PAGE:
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You stride purposefully into the living room and then . . . your mind goes blank. You can’t remember what you planned to do.

Or you memorize a short grocery list. But when you arrive at the supermarket all you can recall is yogurt.

Then there are those times you bump into what’s-his-name at work. Such lapses are presumed to be a normal feature of the aging brain. They can’t be helped.

Or can they? Researchers at Northwestern’s Feinberg School of Medicine and Boston University report tantalizing progress in related experiments to boost shortand longer-term memory. The first type is “working memory.” That’s what’s used to remind yourself of a phone number you just heard, or to take your medication. Then there’s longer-term memory that helps you recall something that happened weeks or years ago.

In one set of experiments at Boston University, researchers jolted the brains of people over age 60 with a mild electrical current. Study participants donned what look like shower caps with electrodes protruding (Think: Grade Z 1950s ci-fi movies). No, the therapy doesn’t hurt. Result: After the zapping, study participants over 60 performed a certain memory task as well as those in their 20s.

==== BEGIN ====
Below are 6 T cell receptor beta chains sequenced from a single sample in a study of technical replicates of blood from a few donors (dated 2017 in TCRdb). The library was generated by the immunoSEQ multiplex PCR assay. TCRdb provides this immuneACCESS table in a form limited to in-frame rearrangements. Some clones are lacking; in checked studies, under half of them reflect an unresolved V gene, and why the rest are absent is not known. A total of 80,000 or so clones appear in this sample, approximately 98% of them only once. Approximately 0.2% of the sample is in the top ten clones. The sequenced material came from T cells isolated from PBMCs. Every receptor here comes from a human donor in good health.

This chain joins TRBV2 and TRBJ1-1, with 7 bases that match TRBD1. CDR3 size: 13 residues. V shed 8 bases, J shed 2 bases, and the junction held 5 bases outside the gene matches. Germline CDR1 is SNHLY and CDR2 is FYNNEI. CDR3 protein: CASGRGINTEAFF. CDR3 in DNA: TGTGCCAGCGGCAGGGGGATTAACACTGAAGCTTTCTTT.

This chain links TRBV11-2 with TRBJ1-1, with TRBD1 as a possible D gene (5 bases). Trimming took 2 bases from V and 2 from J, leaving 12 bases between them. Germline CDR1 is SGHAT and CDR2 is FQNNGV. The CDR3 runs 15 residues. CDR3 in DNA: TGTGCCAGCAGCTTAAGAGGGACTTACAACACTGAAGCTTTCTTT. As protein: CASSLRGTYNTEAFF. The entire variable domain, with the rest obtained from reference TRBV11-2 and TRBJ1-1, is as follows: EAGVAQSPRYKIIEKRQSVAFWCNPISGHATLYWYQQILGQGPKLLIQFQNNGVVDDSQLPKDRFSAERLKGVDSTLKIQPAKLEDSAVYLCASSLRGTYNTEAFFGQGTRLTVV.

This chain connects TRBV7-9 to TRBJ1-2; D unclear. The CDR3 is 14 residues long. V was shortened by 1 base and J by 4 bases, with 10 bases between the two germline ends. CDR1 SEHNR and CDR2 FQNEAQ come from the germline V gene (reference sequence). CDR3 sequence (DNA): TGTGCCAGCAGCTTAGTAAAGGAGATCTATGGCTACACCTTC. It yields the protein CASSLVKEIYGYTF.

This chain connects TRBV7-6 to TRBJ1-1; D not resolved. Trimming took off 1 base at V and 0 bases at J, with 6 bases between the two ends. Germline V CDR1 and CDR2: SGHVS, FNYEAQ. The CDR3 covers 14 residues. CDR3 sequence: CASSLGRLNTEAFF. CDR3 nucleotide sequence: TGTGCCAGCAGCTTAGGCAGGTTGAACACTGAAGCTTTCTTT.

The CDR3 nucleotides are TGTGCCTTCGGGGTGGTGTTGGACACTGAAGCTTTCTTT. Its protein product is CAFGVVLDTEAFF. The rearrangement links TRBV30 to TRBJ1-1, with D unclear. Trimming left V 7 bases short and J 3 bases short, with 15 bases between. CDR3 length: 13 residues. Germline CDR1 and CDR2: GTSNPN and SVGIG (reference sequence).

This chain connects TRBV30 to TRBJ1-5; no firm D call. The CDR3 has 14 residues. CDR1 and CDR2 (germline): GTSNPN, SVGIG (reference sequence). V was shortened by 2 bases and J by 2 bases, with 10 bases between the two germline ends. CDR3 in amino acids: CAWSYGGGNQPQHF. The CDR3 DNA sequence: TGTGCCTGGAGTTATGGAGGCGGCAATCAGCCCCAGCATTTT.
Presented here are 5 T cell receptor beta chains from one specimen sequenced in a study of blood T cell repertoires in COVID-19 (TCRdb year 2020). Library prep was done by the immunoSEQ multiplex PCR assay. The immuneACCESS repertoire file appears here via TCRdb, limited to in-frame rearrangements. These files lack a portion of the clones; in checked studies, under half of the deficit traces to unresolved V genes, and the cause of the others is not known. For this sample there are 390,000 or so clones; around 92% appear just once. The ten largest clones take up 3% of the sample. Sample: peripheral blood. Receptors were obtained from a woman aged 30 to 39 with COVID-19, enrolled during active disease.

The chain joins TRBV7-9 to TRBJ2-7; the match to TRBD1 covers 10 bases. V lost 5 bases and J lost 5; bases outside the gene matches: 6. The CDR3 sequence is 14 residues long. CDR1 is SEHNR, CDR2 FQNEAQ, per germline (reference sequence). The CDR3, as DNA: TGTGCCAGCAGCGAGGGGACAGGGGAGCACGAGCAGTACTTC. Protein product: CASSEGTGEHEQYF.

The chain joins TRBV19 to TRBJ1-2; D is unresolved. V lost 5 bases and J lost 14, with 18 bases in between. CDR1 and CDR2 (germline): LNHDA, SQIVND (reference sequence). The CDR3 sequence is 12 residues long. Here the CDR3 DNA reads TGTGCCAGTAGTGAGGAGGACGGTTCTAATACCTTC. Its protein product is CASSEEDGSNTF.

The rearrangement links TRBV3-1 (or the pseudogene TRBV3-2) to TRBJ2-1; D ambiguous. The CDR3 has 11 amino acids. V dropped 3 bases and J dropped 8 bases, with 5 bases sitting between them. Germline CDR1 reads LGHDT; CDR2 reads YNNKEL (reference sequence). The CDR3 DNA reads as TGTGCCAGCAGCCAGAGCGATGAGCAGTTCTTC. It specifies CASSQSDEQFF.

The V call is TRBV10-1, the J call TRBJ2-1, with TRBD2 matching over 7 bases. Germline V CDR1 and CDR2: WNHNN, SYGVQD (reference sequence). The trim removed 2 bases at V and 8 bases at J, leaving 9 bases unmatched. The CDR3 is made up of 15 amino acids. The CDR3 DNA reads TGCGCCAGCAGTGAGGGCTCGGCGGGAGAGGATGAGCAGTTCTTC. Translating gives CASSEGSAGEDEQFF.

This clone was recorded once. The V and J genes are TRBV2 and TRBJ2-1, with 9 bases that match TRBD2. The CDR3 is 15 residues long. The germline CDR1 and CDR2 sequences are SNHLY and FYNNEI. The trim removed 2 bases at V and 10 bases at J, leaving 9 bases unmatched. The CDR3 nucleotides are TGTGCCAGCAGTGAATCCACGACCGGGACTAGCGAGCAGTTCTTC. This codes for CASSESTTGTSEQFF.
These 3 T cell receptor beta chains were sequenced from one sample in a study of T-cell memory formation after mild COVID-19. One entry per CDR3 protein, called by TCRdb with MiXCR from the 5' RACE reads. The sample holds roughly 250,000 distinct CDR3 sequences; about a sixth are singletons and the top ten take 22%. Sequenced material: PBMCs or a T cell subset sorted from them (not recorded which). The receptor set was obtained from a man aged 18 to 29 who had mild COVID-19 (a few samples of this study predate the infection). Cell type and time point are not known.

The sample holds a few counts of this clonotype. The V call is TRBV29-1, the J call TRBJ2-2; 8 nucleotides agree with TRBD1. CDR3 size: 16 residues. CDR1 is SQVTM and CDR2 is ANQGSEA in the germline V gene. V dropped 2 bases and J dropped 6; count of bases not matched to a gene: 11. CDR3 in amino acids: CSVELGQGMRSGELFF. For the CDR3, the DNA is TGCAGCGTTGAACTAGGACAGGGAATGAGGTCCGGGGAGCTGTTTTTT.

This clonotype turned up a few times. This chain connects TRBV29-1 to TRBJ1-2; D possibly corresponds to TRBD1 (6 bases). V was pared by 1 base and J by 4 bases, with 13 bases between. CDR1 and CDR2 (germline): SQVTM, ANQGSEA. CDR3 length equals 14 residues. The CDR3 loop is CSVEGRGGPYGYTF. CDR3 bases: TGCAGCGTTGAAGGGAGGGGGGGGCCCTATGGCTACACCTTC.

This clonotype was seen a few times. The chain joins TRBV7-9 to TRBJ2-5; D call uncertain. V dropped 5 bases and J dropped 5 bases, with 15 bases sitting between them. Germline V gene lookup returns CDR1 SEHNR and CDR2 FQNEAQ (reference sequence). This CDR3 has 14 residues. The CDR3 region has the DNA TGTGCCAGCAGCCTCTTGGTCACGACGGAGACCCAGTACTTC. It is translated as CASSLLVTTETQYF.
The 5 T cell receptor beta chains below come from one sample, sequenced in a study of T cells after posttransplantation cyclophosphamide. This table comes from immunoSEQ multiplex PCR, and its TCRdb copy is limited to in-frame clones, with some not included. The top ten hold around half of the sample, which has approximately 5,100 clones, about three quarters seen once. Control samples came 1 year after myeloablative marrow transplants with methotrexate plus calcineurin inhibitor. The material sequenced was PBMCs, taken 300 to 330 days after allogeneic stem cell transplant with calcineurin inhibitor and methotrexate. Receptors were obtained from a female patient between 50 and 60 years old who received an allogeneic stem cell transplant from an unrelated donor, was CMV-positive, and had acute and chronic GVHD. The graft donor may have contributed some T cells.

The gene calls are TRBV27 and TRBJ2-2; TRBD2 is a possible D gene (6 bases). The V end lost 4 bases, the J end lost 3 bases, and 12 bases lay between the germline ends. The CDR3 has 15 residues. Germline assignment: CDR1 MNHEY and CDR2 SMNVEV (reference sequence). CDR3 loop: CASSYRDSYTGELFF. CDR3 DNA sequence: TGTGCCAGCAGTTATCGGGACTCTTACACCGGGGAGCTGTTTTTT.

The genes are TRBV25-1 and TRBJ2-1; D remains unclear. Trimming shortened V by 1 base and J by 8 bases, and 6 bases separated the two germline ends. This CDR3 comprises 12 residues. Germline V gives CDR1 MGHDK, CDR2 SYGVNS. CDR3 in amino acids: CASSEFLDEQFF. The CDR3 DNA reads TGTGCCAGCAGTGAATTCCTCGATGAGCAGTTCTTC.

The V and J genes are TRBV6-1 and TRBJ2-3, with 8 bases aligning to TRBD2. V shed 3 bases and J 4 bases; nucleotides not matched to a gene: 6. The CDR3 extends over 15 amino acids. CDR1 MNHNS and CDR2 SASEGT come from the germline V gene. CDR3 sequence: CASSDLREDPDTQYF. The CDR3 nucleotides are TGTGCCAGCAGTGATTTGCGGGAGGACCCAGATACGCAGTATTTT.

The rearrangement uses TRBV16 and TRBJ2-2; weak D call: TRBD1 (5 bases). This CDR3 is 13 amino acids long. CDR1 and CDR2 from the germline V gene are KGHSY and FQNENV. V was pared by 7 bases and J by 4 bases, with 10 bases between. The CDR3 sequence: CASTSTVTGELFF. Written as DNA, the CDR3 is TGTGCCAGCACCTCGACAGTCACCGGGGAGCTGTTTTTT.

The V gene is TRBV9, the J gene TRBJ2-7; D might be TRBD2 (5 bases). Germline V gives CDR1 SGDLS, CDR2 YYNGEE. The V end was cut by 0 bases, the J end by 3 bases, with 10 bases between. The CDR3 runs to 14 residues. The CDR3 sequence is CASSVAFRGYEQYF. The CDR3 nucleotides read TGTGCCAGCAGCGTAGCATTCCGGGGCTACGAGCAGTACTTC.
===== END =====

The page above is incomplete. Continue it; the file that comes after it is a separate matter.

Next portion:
Shocking and exciting? “Totally,” Northwestern’s Joel Voss tells us. Memory ability peaks in the early 20s, he says, and then slowly declines. The research aims to help people with age-related memory challenges—all of us— but may also prove helpful in treating early stages of Alzheimer’s, Voss says.

Unfortunately, the effects of those treatments wear off after a few hours or a few days. But we can imagine a time when the forgetful could get a mild memory zap with an implantable chip, or maybe via a smartphone app. Who wouldn’t trade a momentary tingle for days or weeks of great memory?

Seniors are often told to exercise their brains to preserve mental acuity. There are plenty of programs, though most of them are more effective at lightening your wallet than improving your memory.

But the research suggests that instead of doing crossword puzzles and working Sudokus, the aging mind can be jolted to a more powerful state. Just imagine . . . a world without lost car keys.

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